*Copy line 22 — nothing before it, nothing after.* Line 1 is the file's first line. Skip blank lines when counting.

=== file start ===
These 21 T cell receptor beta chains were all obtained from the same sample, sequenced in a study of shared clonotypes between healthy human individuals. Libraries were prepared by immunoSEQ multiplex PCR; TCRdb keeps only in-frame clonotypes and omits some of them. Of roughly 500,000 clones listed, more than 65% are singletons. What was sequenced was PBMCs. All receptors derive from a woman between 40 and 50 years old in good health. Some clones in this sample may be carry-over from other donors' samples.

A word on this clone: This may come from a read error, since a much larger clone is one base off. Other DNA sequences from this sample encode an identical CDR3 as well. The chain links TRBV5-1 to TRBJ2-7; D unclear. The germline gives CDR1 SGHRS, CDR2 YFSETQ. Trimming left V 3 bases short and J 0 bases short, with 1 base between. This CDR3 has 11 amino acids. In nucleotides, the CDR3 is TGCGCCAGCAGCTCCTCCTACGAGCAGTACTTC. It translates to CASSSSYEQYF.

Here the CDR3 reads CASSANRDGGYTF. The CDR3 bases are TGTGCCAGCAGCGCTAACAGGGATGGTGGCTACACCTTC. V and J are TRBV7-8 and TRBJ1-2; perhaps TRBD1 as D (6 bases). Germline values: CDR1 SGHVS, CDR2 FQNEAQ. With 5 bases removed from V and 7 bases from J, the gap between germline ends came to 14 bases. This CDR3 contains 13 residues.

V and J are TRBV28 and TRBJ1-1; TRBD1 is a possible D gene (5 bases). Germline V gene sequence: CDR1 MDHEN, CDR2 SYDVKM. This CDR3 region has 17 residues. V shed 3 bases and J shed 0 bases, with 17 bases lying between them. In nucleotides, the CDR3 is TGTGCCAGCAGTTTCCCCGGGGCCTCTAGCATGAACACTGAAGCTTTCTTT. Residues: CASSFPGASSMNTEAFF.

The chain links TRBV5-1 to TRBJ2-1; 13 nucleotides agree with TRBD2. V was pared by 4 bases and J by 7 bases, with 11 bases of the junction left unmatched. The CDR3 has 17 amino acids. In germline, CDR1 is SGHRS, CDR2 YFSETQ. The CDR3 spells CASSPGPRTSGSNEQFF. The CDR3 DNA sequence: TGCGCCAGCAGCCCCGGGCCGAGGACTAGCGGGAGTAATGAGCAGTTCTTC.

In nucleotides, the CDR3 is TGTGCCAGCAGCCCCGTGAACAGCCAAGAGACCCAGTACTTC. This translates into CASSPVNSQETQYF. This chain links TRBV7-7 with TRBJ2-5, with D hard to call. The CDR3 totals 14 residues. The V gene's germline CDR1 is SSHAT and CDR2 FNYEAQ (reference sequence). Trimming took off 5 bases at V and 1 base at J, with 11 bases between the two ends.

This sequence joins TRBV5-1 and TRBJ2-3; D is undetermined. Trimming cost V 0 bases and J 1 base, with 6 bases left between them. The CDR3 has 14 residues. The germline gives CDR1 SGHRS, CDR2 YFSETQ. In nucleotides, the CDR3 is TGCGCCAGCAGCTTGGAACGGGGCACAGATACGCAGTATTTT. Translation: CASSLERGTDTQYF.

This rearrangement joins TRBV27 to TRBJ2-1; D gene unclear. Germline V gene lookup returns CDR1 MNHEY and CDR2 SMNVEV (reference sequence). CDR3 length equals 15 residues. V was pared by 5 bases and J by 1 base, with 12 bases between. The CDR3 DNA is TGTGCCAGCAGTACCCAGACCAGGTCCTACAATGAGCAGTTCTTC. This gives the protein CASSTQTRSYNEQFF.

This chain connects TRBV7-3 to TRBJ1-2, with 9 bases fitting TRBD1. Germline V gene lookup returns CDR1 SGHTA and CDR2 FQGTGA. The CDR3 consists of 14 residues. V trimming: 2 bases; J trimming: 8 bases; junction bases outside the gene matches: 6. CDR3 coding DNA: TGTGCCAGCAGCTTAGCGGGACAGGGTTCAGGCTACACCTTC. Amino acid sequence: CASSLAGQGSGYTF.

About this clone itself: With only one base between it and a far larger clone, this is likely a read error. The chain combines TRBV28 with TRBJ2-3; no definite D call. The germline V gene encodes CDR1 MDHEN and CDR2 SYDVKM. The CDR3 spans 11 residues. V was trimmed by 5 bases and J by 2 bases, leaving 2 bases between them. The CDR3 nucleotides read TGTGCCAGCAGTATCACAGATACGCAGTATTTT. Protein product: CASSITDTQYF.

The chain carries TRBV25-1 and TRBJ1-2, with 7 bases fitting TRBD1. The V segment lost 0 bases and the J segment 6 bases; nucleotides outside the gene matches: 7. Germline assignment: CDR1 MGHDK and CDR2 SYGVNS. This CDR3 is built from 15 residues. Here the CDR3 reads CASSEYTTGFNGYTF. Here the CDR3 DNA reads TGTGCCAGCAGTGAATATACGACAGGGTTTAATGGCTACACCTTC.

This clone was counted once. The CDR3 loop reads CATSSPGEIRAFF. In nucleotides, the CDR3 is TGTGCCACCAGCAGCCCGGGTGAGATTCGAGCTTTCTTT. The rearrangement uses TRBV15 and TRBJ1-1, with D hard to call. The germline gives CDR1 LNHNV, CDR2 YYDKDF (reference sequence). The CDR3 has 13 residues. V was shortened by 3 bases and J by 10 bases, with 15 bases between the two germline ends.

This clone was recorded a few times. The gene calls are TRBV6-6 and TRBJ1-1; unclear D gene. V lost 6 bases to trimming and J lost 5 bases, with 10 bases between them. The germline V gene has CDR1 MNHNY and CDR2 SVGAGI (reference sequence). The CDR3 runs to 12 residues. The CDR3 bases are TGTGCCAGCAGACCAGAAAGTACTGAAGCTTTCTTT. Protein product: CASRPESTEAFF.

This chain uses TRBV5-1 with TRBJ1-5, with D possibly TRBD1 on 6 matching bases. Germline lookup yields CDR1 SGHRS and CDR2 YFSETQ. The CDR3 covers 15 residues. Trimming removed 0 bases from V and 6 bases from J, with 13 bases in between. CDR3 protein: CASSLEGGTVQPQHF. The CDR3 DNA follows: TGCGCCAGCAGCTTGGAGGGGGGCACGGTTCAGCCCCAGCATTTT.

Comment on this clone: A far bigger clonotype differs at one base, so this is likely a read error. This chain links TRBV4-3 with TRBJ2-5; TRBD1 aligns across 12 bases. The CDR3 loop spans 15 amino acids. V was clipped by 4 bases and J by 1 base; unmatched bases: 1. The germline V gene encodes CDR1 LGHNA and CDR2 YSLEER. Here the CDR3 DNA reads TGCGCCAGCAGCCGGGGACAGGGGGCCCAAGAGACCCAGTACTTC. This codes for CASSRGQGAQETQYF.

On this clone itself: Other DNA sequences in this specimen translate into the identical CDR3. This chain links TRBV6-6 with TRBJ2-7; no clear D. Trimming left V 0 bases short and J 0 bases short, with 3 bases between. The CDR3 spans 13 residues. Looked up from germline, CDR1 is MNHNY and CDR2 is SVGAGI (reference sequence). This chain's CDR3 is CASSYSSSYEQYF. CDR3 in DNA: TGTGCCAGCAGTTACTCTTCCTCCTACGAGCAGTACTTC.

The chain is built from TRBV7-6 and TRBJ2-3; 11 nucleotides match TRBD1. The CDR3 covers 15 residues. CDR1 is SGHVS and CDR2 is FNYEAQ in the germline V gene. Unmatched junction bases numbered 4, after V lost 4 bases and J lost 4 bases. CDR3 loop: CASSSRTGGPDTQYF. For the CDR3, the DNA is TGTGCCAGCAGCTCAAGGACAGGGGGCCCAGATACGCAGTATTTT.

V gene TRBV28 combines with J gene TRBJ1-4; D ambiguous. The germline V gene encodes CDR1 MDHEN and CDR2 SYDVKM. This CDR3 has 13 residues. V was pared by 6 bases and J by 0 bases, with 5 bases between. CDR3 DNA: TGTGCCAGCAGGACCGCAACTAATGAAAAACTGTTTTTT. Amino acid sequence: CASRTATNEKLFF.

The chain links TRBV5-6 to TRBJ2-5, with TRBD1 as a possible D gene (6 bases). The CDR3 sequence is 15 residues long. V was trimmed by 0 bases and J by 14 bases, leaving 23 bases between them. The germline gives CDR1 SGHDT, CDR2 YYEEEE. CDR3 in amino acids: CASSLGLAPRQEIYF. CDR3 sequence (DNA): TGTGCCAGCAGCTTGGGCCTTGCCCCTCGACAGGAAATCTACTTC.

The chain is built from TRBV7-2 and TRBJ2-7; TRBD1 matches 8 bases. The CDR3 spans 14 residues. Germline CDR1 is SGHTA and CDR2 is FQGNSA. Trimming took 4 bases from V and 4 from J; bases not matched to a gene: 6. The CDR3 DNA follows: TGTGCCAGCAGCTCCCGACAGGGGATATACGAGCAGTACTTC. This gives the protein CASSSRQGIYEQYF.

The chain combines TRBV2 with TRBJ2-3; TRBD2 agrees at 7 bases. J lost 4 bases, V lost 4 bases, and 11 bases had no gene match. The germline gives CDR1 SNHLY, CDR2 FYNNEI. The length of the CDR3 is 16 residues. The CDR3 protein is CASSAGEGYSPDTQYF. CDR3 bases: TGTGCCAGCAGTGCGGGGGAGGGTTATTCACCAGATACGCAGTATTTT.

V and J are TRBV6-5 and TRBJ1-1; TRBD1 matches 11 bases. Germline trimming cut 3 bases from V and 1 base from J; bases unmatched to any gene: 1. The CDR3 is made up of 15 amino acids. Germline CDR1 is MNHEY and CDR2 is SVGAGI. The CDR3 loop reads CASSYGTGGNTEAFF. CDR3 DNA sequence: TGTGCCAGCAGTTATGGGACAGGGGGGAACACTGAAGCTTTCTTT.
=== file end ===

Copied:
V and J are TRBV6-5 and TRBJ1-1; TRBD1 matches 11 bases. Germline trimming cut 3 bases from V and 1 base from J; bases unmatched to any gene: 1. The CDR3 is made up of 15 amino acids. Germline CDR1 is MNHEY and CDR2 is SVGAGI. The CDR3 loop reads CASSYGTGGNTEAFF. CDR3 DNA sequence: TGTGCCAGCAGTTATGGGACAGGGGGGAACACTGAAGCTTTCTTT.